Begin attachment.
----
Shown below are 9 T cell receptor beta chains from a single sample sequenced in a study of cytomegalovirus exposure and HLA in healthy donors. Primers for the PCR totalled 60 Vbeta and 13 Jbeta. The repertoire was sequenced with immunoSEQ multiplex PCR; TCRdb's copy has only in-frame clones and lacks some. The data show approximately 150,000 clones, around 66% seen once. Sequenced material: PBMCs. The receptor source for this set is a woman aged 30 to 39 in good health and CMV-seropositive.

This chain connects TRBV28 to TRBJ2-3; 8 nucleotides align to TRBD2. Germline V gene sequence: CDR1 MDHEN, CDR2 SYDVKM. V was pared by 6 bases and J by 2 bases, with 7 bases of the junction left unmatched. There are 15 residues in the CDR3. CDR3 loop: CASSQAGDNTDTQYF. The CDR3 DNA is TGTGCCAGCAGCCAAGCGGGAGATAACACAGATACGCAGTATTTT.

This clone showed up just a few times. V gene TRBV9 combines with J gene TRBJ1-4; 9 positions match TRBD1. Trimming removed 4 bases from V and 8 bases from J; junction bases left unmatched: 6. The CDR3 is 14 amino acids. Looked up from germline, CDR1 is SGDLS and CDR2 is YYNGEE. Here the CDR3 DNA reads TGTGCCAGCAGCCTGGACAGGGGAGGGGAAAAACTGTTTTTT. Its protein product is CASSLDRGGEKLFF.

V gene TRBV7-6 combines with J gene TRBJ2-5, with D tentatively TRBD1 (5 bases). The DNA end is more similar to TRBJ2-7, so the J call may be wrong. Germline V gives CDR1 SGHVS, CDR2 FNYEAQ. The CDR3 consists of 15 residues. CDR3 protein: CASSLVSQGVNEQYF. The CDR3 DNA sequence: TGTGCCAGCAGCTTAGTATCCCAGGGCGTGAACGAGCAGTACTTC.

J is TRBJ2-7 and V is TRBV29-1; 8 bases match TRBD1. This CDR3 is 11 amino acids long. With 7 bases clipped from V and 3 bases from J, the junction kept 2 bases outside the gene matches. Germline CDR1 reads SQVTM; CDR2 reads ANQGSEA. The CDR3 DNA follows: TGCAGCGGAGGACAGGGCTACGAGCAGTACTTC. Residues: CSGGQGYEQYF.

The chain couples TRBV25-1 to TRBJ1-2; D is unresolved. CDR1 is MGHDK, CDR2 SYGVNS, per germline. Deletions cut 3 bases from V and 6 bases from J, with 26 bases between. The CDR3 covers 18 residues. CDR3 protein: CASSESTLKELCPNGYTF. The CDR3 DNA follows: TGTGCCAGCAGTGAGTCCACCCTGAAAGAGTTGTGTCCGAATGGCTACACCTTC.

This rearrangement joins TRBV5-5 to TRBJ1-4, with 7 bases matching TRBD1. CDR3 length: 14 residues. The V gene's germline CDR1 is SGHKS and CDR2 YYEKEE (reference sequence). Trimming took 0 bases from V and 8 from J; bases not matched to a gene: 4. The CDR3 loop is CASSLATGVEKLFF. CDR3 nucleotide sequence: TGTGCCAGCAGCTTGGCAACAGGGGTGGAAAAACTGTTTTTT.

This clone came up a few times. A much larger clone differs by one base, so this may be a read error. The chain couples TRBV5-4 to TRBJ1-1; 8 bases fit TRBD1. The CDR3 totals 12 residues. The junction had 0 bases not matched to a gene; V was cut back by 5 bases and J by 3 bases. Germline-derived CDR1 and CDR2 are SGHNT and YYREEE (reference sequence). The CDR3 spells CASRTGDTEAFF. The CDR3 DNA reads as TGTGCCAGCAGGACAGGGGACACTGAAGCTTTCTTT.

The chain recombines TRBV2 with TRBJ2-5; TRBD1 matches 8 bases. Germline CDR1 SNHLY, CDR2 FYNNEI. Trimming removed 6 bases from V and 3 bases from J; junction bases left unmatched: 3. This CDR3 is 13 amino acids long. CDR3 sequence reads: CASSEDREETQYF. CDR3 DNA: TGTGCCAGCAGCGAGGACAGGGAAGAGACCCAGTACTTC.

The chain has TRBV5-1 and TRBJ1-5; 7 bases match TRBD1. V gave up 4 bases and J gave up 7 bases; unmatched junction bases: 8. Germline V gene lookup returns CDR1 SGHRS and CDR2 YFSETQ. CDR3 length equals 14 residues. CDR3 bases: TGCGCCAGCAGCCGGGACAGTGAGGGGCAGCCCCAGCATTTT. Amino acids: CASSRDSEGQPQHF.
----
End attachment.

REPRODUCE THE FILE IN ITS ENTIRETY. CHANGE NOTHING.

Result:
Shown below are 9 T cell receptor beta chains from a single sample sequenced in a study of cytomegalovirus exposure and HLA in healthy donors. Primers for the PCR totalled 60 Vbeta and 13 Jbeta. The repertoire was sequenced with immunoSEQ multiplex PCR; TCRdb's copy has only in-frame clones and lacks some. The data show approximately 150,000 clones, around 66% seen once. Sequenced material: PBMCs. The receptor source for this set is a woman aged 30 to 39 in good health and CMV-seropositive.

This chain connects TRBV28 to TRBJ2-3; 8 nucleotides align to TRBD2. Germline V gene sequence: CDR1 MDHEN, CDR2 SYDVKM. V was pared by 6 bases and J by 2 bases, with 7 bases of the junction left unmatched. There are 15 residues in the CDR3. CDR3 loop: CASSQAGDNTDTQYF. The CDR3 DNA is TGTGCCAGCAGCCAAGCGGGAGATAACACAGATACGCAGTATTTT.

This clone showed up just a few times. V gene TRBV9 combines with J gene TRBJ1-4; 9 positions match TRBD1. Trimming removed 4 bases from V and 8 bases from J; junction bases left unmatched: 6. The CDR3 is 14 amino acids. Looked up from germline, CDR1 is SGDLS and CDR2 is YYNGEE. Here the CDR3 DNA reads TGTGCCAGCAGCCTGGACAGGGGAGGGGAAAAACTGTTTTTT. Its protein product is CASSLDRGGEKLFF.

V gene TRBV7-6 combines with J gene TRBJ2-5, with D tentatively TRBD1 (5 bases). The DNA end is more similar to TRBJ2-7, so the J call may be wrong. Germline V gives CDR1 SGHVS, CDR2 FNYEAQ. The CDR3 consists of 15 residues. CDR3 protein: CASSLVSQGVNEQYF. The CDR3 DNA sequence: TGTGCCAGCAGCTTAGTATCCCAGGGCGTGAACGAGCAGTACTTC.

J is TRBJ2-7 and V is TRBV29-1; 8 bases match TRBD1. This CDR3 is 11 amino acids long. With 7 bases clipped from V and 3 bases from J, the junction kept 2 bases outside the gene matches. Germline CDR1 reads SQVTM; CDR2 reads ANQGSEA. The CDR3 DNA follows: TGCAGCGGAGGACAGGGCTACGAGCAGTACTTC. Residues: CSGGQGYEQYF.

The chain couples TRBV25-1 to TRBJ1-2; D is unresolved. CDR1 is MGHDK, CDR2 SYGVNS, per germline. Deletions cut 3 bases from V and 6 bases from J, with 26 bases between. The CDR3 covers 18 residues. CDR3 protein: CASSESTLKELCPNGYTF. The CDR3 DNA follows: TGTGCCAGCAGTGAGTCCACCCTGAAAGAGTTGTGTCCGAATGGCTACACCTTC.

This rearrangement joins TRBV5-5 to TRBJ1-4, with 7 bases matching TRBD1. CDR3 length: 14 residues. The V gene's germline CDR1 is SGHKS and CDR2 YYEKEE (reference sequence). Trimming took 0 bases from V and 8 from J; bases not matched to a gene: 4. The CDR3 loop is CASSLATGVEKLFF. CDR3 nucleotide sequence: TGTGCCAGCAGCTTGGCAACAGGGGTGGAAAAACTGTTTTTT.

This clone came up a few times. A much larger clone differs by one base, so this may be a read error. The chain couples TRBV5-4 to TRBJ1-1; 8 bases fit TRBD1. The CDR3 totals 12 residues. The junction had 0 bases not matched to a gene; V was cut back by 5 bases and J by 3 bases. Germline-derived CDR1 and CDR2 are SGHNT and YYREEE (reference sequence). The CDR3 spells CASRTGDTEAFF. The CDR3 DNA reads as TGTGCCAGCAGGACAGGGGACACTGAAGCTTTCTTT.

The chain recombines TRBV2 with TRBJ2-5; TRBD1 matches 8 bases. Germline CDR1 SNHLY, CDR2 FYNNEI. Trimming removed 6 bases from V and 3 bases from J; junction bases left unmatched: 3. This CDR3 is 13 amino acids long. CDR3 sequence reads: CASSEDREETQYF. CDR3 DNA: TGTGCCAGCAGCGAGGACAGGGAAGAGACCCAGTACTTC.

The chain has TRBV5-1 and TRBJ1-5; 7 bases match TRBD1. V gave up 4 bases and J gave up 7 bases; unmatched junction bases: 8. Germline V gene lookup returns CDR1 SGHRS and CDR2 YFSETQ. CDR3 length equals 14 residues. CDR3 bases: TGCGCCAGCAGCCGGGACAGTGAGGGGCAGCCCCAGCATTTT. Amino acids: CASSRDSEGQPQHF.